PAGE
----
Distrust of Self and Confidence in God

by Real Presence Renewal

The Spiritual Combat by Dom Scupoli is a spiritual classic that was greatly lauded by Saint Francis de Sales: “You see my Director in this book, which, from my earliest youth, has, with the help of God, taught me and been my master in spiritual matters and in the interior life.” Saint Francis read from it daily and recommended it to all under his spiritual direction. This volume consists of short, practical chapters that are particularly useful as we seek to overcome the sin, wounds, and vices we all suffer from.

Scupoli begins by outlining the four weapons essential to spiritual combat. These weapons are distrust of self, total confidence in God, proper use of the faculties, and the duty of prayer. This primer is focused on how to develop a distrust of self and total confidence in God. 

The fostering of a complete and thorough distrust of self is indispensable in the unseen war over our souls.

“Distrust of self is so absolutely requisite in the spiritual combat, that without this virtue we cannot expect to defeat our weakest passions, much less gain a complete victory.  This important truth should be deeply embedded in our hearts; for, although in ourselves we are nothing, we are too apt to overestimate our own abilities and to conclude falsely that we are of some importance.”

In order to foster this distrust of self, Scupoli lays out four methods: 

  1. We should meditate frequently on our own weakness, remembering that we cannot make even the smallest good act or take the tiniest step towards perfect love of God without His grace. Accomplishing the good is impossible without Divine Assistance. We should become acutely aware of this truth by calling it to mind often.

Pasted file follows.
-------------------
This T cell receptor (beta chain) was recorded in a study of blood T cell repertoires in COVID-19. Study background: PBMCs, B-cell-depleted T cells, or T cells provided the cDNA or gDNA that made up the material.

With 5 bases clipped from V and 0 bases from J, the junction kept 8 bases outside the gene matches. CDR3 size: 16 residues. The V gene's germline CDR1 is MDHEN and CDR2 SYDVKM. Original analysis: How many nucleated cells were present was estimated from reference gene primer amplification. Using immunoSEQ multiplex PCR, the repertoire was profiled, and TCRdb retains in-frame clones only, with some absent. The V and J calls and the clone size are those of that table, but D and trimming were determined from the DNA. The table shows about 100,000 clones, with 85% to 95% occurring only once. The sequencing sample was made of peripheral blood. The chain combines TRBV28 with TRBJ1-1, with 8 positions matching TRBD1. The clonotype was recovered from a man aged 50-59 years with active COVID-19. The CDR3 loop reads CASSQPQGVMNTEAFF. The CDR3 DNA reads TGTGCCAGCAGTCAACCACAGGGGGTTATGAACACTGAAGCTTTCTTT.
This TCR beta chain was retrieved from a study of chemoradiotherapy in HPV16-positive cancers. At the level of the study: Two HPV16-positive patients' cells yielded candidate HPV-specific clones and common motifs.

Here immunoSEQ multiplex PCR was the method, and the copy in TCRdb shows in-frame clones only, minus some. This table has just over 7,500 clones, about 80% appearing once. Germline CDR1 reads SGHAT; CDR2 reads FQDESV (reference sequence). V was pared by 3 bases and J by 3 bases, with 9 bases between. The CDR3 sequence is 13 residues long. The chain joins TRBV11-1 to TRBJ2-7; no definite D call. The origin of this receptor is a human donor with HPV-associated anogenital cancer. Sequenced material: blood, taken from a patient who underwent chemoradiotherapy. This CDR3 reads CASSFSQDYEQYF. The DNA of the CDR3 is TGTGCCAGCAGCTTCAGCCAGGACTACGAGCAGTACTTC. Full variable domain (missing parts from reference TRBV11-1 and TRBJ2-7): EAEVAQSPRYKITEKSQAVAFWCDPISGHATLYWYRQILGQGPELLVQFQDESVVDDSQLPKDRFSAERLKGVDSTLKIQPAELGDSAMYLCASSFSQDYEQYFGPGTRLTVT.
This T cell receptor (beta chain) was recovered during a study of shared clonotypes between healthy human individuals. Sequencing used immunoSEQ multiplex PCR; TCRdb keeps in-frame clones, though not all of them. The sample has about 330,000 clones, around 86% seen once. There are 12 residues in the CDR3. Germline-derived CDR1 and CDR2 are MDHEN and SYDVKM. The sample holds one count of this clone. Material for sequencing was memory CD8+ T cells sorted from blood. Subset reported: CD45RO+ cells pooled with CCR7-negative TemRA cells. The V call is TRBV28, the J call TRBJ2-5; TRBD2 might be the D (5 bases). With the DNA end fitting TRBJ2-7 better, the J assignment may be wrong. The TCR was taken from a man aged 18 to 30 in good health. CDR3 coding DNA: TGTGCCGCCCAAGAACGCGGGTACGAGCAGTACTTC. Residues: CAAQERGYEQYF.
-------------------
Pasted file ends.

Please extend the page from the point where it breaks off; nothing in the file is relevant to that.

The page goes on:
2. We must plead with God daily to grant us this great virtue of self-distrust. We should ask Him frequently and fervently to help us see our total powerlessness apart from His grace.
  3. We should reflect on the number and strength of our enemies. Demons, being angelic in nature, possess an intelligence far superior to the greatest human geniuses. They plan for our destruction without rest and lie ceaselessly in wait to destroy us at the first opportunity. We are not stronger, faster, or smarter than the least of demons.
  4. We must examine ourselves each time we commit a sin. In this way, we might uncover our weak points. Every sin is an opportunity to grow in self-knowledge. The result of this self-knowledge should be a greater awareness of our weakness and wretchedness. Faced with the truth of our state, we cannot help but to distrust ourselves and turn to God in all matters.

Distrust of self alone is not sufficient as a weapon in spiritual combat. It must be coupled with total confidence in God, or else it runs the risk of being ineffective.

“Although distrust of self is absolutely necessary as we have shown it to be in the spiritual combat, nevertheless, if this is all we have to rely on, we will soon be routed, plundered, and subdued by the enemy. Unless we would be put to flight, or remain helpless and vanquished in the hands of our enemies, we must add to it perfect trust in God, and expect from Him alone succor and victory. For as we, who are nothing, can look for nothing from ourselves but falls, and therefore should utterly distrust ourselves; so from our Lord may we assuredly expect complete victory in every conflict.”

In order to arm ourselves with this trust in God, four approaches will be useful for us: 

  1. We should humbly ask for the grace of increased trust in God every day. This prayer should constantly be on our lips. Trust in God is fostered by making acts of confidence throughout our day in addition to petitioning Him for this grace. Faith is strengthened through frequent exercise, as all virtues are. This might take the form of a brief prayer of surrender or a mortification involving surrender to His Will.